As the world waits to be vaccinated, three US former Presidents, Barack Obama, George W. Bush and Bill Clinton have volunteering to take a coronavirus vaccine on camera to help promote public confidence.
Once the US Food and Drug Administration authorizes the vaccine, all three former Presidents are willing to be vaccinated against the novel coronavirus on television.
Obama, in an interview with SiriusXM radio, said he would be inoculated if top US infectious disease expert Anthony Fauci signs off on a Covid-19 vaccine. ‘If Anthony Fauci tells me this vaccine is safe, and can vaccinate, you know, immunize you from getting Covid, absolutely, I’m going to take it,’ Obama said.
‘I may end up taking it on TV or having it filmed, just so that people know that I trust this science,’ added the former President.
Bush, a Republican and Obama’s predecessor, is willing to get a vaccine on camera once the US Food and Drug Administration grants emergency approval, according to Freddy Ford, Bush’s chief of staff.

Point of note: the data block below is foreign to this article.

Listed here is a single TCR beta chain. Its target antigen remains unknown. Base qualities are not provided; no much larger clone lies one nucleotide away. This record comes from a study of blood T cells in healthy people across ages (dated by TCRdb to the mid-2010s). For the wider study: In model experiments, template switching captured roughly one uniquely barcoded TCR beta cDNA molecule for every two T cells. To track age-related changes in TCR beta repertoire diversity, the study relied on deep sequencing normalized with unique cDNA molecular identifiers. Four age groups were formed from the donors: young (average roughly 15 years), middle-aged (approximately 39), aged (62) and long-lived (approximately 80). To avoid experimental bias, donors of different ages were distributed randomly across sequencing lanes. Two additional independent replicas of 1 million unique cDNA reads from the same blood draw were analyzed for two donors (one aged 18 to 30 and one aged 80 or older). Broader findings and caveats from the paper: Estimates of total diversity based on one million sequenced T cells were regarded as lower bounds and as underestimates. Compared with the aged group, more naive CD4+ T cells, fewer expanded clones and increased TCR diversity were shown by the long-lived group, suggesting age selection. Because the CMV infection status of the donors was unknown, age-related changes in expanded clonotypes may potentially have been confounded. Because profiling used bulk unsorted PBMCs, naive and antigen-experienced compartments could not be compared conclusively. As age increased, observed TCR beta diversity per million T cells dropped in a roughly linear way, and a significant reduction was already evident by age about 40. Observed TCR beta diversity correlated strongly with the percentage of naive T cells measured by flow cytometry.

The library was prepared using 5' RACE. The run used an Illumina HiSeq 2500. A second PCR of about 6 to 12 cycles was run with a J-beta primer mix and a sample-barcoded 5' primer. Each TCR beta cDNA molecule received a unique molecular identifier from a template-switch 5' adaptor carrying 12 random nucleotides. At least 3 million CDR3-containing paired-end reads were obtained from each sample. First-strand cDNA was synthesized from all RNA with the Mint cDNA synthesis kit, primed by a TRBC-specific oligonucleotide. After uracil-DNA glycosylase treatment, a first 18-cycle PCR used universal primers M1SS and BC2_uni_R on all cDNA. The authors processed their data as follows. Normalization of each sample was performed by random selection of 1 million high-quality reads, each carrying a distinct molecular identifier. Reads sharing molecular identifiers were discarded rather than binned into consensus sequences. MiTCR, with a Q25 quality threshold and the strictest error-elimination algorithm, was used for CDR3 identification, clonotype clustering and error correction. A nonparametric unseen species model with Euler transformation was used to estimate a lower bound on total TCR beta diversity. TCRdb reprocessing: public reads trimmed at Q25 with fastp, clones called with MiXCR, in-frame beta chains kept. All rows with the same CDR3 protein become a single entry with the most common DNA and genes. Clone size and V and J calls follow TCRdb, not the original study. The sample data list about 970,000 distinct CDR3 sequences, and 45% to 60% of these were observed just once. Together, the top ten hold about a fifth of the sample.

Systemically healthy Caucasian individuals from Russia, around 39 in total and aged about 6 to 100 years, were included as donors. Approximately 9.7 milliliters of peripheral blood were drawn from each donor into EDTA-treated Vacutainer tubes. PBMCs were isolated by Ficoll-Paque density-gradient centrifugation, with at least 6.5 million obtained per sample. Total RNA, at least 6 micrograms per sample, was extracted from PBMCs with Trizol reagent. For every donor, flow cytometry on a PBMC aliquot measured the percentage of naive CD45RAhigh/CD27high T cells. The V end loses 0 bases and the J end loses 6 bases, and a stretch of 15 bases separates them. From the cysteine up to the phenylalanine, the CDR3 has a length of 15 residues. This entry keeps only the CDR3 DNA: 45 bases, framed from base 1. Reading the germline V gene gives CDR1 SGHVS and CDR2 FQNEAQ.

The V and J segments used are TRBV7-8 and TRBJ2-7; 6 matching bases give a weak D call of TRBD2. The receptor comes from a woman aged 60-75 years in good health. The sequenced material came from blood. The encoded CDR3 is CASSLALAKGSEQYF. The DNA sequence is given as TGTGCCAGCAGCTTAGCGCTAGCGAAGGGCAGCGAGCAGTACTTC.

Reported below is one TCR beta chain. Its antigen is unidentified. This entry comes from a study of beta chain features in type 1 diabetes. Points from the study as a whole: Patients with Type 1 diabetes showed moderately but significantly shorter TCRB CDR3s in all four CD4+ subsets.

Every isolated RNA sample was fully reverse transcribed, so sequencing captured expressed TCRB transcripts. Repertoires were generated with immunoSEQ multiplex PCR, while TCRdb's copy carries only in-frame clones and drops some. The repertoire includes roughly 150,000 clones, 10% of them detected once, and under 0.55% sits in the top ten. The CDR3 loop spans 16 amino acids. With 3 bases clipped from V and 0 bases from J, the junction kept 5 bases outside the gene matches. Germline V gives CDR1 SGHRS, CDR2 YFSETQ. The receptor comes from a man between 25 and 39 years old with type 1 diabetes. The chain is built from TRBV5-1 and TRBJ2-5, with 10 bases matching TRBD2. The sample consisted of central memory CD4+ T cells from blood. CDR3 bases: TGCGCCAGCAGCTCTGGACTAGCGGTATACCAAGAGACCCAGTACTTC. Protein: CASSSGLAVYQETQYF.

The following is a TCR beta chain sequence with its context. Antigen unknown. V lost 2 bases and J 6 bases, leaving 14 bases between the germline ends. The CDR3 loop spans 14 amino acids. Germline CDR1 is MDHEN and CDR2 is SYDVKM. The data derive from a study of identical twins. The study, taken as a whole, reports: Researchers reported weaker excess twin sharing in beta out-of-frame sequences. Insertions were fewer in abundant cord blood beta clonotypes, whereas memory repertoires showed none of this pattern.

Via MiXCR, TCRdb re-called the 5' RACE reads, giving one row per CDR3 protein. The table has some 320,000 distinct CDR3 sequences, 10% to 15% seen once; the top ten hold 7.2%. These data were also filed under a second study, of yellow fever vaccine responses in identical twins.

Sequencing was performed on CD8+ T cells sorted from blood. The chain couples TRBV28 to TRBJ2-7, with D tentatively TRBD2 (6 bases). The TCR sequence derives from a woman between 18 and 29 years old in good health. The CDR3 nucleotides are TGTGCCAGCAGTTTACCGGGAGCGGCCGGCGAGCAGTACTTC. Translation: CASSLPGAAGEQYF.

Clinton, a Democrat, will ‘definitely take a vaccine as soon as available to him, based on the priorities determined by public health officials,’ his spokesman, Angel Urena, wrote in an email. ‘And he will do it in a public setting if it will help urge all Americans to do the same,’ reported Reuters.
However, the out going US President Donald Trump has said that he’ll get criticized no matter what he does on taking the vaccine, whether he’s first or last.
The similar sentiments by three former Presidents come at a time when the US recorded more than 3,100 Covid-19 deaths in a single day.
The number of Americans hospitalized with the virus has eclipsed 100,000 for the first time, and new cases have begun topping 200,000 a day, according to figures released Thursday.
An FDA panel of outside advisers is due to meet on December 10 to discuss whether to recommend emergency use authorization of a vaccine developed by Pfizer Inc with German partner BioNTech shown to be 95 per cent effective at preventing illness. US health officials predict the first inoculations could start days or weeks later.